Viral infections always threaten human life and public health safety,and have a serious impact on social stability and economic development. Whether it is chronic infectious diseases such as AIDS and hepatitis B, or sudden infectious diseases such as novel coronavirus pneumonia (e.g. COVID-19), antiviral drugs with high-efficiency, low-toxic and anti-drug resistant are still unmet major clinical needs.The lab of Prof. Liu Xinyong in Shandong Universityrelies on scientific research platforms such as the China−Belgium Collaborative Research Center for Innovative Antiviral Drugs of Shandong Province and the Key Laboratory of Chemical Biology (Ministry of Education), and aims at solving the key scientific issues in the field of antiviral drug research, with the continuous support of key international cooperation projects and general projects of the Ministry of Science and Technology, National Natural Science Foundation of China and key innovation projects of Shandong Province, etc., on the one hand, they have found new antiviral lead compounds with new structures and mechanisms to provide strategic reserves for drug development; on the other hand, they have also discovered a new generation of highly effective anti-drug resistance candidates through structural optimization of marketed drugs. Based on recent research results, they have been published 3 articles in the Journal of Medicinal Chemistry, the top journal of medicinal chemistry worldwide.
1. Structure-based discovery of novel HIV-1 capsid inhibitors
The discovery of inhibitors with new targets and new mechanism can fundamentally overcome the problem of drug resistance of existing clinical antiviral drugs. Capsid protein (CA) plays an important role in the early and late stages of the HIV-1 replication cycle. At the same time, mature CA can also protect the internal viral genes from external damage, so CA becomes anti-HIV-1 new target for drug research.
Recently, Prof. Liu’s team takes the interface of the adjacent subunit of HIV-1 CA hexamer as the target to construct a compound library based on privileged phenylalanine fragments, and screened for antiviral activity at the cellular level in vitro (HIV-1NL4-3/TZM-bl cells; HIV-1IIIB, HIV-2ROD/MT-4 cells).Among them, compound11l had the best anti-HIV-1 activity (EC50NL4-3= 90 nM; EC50IIIB= 0.21 μM). In addition, compound11lhas significant anti-HIV-2ROD activity (EC50= 31 nM), and its safety is also greatly improved (SI: 5768). SPR experiments show that11lhas a high affinity with CA hexamer. Further mechanism experiments show that in the late stage of viral replication,11lplays a role by interfering with HIV-1 CA assembly to produce less infectious virus particles (IC50= 0.24 μM); while in the early stage of replication,11lselectively binds to HIV-1 CA (IC50= 8.96 nM), accelerates virus uncoating, making it incompatible with the reverse transcription. In addition,11lhas good human plasma and liver microsome stability, rat PK properties (F= 23%) and no toxicity.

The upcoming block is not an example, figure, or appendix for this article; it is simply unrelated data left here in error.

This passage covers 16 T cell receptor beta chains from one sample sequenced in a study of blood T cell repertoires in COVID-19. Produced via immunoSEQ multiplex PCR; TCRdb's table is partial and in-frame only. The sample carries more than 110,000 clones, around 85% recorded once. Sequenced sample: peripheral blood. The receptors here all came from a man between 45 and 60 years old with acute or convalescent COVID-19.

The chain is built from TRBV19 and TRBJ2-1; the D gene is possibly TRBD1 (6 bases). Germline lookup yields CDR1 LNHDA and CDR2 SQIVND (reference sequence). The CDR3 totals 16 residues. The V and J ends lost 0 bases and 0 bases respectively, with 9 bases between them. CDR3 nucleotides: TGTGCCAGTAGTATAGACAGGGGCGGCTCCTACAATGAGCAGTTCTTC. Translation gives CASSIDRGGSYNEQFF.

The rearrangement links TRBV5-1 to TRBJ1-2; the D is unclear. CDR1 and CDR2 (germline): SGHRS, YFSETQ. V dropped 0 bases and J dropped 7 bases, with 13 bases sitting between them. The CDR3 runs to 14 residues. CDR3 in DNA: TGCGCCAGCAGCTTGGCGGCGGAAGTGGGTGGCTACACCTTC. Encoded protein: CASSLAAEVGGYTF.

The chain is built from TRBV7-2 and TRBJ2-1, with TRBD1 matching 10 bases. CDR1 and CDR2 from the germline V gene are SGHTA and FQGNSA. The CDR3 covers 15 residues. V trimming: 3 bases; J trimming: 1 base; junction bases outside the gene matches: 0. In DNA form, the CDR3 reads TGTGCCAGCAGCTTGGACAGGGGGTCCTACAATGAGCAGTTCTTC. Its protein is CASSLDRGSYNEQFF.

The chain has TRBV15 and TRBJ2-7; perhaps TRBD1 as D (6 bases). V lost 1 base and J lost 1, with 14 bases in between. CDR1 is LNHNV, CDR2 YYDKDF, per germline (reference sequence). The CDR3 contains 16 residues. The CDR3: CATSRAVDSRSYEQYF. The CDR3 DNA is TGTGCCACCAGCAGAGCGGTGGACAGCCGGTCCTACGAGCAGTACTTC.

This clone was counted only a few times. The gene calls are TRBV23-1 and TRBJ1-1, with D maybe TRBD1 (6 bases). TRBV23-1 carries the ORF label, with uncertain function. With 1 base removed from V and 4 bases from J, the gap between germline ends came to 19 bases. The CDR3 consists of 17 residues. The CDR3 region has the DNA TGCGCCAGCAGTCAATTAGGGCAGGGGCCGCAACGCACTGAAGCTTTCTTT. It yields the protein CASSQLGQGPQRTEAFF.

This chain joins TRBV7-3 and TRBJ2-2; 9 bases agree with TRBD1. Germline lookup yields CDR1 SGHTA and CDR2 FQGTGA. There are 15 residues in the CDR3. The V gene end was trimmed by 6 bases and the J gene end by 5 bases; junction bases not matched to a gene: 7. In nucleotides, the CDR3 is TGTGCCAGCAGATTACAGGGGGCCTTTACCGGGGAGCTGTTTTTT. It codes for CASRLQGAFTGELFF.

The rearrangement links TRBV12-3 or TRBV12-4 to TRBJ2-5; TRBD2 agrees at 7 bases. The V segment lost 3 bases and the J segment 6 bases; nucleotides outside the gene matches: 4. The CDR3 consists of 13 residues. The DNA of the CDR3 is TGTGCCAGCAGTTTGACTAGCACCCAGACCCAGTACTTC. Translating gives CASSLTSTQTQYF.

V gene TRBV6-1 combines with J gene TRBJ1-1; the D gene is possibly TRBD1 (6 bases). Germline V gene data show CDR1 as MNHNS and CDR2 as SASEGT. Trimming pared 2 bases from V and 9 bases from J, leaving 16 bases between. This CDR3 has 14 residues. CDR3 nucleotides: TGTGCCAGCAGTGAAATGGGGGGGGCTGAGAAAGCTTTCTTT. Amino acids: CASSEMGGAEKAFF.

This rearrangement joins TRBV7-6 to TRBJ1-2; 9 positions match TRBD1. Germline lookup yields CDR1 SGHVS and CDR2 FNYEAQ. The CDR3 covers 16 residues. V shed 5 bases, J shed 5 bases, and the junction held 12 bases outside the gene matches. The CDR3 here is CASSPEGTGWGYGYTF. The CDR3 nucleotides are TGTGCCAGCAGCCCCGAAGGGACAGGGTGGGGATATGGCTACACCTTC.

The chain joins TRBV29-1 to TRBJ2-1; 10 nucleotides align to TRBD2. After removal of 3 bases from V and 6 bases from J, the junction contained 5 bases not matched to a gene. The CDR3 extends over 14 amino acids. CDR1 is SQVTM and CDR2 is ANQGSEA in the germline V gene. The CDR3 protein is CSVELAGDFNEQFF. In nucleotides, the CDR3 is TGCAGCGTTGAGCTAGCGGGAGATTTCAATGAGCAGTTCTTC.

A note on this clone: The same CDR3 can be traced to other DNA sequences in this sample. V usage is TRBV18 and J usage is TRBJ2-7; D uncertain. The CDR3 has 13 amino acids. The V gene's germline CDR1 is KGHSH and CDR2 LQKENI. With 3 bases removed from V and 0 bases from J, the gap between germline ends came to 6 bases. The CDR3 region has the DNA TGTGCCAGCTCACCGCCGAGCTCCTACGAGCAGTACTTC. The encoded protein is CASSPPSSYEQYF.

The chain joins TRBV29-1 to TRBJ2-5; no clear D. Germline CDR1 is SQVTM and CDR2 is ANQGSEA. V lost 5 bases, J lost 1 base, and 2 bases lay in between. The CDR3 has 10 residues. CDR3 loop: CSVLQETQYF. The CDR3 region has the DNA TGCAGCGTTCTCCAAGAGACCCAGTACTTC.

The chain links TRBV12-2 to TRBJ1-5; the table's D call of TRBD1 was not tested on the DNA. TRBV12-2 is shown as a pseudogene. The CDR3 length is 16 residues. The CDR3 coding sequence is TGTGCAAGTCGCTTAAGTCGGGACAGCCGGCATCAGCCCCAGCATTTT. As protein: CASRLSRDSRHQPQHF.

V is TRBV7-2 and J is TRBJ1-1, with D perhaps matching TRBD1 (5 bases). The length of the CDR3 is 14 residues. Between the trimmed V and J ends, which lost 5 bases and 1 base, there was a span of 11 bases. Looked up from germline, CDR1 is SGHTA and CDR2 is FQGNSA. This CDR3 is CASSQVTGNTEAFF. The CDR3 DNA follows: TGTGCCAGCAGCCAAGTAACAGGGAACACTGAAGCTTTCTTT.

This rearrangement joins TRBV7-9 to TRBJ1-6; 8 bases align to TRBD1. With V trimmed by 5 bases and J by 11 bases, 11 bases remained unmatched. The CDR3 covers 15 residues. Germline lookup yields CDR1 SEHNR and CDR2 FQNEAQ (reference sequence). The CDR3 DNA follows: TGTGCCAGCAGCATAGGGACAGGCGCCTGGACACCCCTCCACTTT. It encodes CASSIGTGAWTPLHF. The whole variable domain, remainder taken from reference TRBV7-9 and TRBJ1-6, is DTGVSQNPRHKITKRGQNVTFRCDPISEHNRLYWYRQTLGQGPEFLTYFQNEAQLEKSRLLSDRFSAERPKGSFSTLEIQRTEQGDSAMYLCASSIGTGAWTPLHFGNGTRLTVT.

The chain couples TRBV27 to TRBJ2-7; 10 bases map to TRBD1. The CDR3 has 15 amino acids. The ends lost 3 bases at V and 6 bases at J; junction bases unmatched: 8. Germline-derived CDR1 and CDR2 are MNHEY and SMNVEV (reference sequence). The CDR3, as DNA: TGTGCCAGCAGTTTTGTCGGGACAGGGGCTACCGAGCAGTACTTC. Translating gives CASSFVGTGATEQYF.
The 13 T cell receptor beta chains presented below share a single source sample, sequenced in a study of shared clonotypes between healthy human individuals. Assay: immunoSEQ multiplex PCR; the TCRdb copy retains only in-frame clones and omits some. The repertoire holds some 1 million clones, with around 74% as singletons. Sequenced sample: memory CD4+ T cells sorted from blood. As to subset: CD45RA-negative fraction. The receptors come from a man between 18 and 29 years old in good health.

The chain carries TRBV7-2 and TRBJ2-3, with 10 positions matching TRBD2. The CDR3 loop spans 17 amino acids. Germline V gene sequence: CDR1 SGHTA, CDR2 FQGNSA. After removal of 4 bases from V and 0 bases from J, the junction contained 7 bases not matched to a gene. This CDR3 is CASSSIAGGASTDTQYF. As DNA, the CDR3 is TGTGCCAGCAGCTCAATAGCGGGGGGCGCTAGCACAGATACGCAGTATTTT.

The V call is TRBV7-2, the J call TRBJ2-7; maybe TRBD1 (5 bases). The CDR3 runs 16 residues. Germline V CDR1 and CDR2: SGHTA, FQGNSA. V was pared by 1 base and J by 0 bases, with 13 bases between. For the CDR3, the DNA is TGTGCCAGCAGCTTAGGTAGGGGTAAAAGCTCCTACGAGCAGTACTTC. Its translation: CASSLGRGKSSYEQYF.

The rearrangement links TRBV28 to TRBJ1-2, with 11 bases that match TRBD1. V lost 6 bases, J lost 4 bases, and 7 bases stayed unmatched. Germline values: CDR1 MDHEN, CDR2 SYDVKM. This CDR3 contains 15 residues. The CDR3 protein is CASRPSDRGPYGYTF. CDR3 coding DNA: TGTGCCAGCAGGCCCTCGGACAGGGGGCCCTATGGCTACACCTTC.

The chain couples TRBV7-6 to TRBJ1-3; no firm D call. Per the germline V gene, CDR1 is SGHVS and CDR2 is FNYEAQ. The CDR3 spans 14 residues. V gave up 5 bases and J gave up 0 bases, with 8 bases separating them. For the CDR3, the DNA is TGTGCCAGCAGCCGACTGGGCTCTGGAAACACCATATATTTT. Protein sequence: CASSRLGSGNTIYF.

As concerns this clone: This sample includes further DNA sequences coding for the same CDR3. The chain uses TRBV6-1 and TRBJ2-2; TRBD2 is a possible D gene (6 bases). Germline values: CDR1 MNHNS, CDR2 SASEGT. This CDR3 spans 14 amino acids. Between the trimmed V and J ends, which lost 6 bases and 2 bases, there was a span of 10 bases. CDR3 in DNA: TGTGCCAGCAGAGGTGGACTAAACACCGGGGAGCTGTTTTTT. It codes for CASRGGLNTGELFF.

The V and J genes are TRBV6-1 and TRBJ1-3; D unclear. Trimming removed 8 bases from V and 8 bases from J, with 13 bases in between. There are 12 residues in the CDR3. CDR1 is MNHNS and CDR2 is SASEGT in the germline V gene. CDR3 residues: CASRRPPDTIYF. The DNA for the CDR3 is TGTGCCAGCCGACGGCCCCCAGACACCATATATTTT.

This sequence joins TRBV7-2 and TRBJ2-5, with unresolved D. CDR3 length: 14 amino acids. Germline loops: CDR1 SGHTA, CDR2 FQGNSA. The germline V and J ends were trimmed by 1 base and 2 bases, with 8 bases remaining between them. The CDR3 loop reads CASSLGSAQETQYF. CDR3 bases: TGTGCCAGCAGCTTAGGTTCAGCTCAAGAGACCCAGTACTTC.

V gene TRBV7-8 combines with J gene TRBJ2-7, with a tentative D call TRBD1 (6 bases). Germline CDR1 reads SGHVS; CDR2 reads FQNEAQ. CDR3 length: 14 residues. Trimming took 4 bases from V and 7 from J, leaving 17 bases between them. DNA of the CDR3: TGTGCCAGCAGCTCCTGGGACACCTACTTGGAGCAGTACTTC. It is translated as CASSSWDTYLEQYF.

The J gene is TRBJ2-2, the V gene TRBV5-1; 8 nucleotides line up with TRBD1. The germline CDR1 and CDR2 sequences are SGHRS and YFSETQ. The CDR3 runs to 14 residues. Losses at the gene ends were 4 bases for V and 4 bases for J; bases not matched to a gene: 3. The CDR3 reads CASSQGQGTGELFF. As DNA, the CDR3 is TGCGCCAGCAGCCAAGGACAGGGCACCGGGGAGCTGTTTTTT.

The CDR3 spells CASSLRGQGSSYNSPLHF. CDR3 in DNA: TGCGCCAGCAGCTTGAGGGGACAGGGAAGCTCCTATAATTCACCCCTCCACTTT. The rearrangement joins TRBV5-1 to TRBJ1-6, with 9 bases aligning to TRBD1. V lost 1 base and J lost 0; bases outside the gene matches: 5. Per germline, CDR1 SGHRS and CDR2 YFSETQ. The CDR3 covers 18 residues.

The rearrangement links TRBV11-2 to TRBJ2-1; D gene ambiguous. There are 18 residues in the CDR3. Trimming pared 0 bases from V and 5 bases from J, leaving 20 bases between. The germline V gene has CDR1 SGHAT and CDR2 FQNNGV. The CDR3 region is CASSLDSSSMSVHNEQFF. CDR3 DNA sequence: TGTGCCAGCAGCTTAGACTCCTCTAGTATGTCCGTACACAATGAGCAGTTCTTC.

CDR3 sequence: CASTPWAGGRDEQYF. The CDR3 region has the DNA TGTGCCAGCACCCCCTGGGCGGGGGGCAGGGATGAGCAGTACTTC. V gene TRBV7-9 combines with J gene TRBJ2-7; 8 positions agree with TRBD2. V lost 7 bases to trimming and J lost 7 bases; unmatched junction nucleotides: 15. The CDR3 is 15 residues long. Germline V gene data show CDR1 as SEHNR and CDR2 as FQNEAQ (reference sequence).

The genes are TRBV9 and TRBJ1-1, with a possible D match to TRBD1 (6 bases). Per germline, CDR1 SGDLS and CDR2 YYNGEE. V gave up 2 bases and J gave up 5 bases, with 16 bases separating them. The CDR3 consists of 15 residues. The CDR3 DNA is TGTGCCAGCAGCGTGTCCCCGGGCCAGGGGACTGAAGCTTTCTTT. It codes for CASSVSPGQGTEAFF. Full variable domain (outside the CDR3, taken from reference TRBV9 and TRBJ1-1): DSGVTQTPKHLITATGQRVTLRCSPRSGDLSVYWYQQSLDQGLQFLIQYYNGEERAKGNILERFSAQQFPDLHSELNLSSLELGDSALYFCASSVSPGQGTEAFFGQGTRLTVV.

The above results show the prospects for research and development of anti-AIDS drugs targeting HIV-1 CA. With the continuous deepening of globalization and the increasingly close exchanges between people in various countries and regions, the spread of HIV-1/HIV-2 is bound to gradually expand. Because11lhas efficient dual inhibition of HIV-1/HIV-2, it can be a promising lead for further optimization.
The above research results have been published online in the Journal of Medicinal Chemistry (J Med Chem. 2020 Apr 16. doi: 10.1021/acs.jmedchem.0c00015.). The first author is a doctoral studentLin Sunof Shandong University,Prof. Liu Xinyong , Associate Professor Zhan Peng ,Prof.Kuo-Hsiung Leeof the University of North Carolina and Prof.Simon Cocklinof Drexel University are co-corresponding authors of this paper. This work has applied for several Chinese invention patents.
2. Discovery of anti-AIDS drug candidates targeting HIV reverse transcriptase
HIV-1 non-nucleoside reverse transcriptase inhibitors (NNRTIs) have the advantages of high efficiency and low toxicity, and are an important part of cART therapy. However, the development of efficacious NNRTIs for AIDS therapy commonly encountered the rapid generation of drug-resistant mutations, which becomes a major impediment to effective anti-HIV treatment.
Using a structure-based bioisosterism strategy, series of DAPY derivatives were designed and synthesized by Prof. Liu’s team. Compound 9a and 24b yielded the greatest potency, exhibiting significantly better anti-HIV-1 activity than ETR against all the tested NNRTI-resistant HIV-1 strain. Moreover,24b showed significantly lower cytotoxicity (CC50> 155 μM), and reduced hERG inhibition (IC50> 30 μM). In addition, the phenotypic (cross)-resistance of 9a and other NRTIs to the different selected HIV-1 strains were evaluated. As expected, no phenotypic cross-resistance against the NRTIs (AZT and PMPA) were observed with the mutant strains 9ares strain. Furthermore,9a was identified with improved solubility, lower CYP liability and hERG inhibition. Remarkably,9aexhibited optimal pharmacokinetic properties in rats (F= 37.06 %) and safety in mice (LD50> 2000 mg/kg), which highlights 9a as a promising anti-HIV-1 drug candidate and are expected to be used as a component of cART therapy in combination with NRTIs for the treatment of AIDS.
The above research results have been continuously published online in the Journal of Medicinal Chemistry(J Med Chem. 2020, 63, 1298-1312; J Med Chem. 2020 Apr 15. doi: 10.1021 / acs.jmedchem.0c00117.). The first author of both articles is postdoctoralDongwei Kang;Prof.Liu Xinyong and Zhan Peng of Shandong University are co-corresponding authors of both articles;Prof. Eddy Arnold of Rutgers University and Prof. Christophe Pannecouque of K.U. Leuven are co-corresponding authors of two papers, respectively.
Written by：Zhan Peng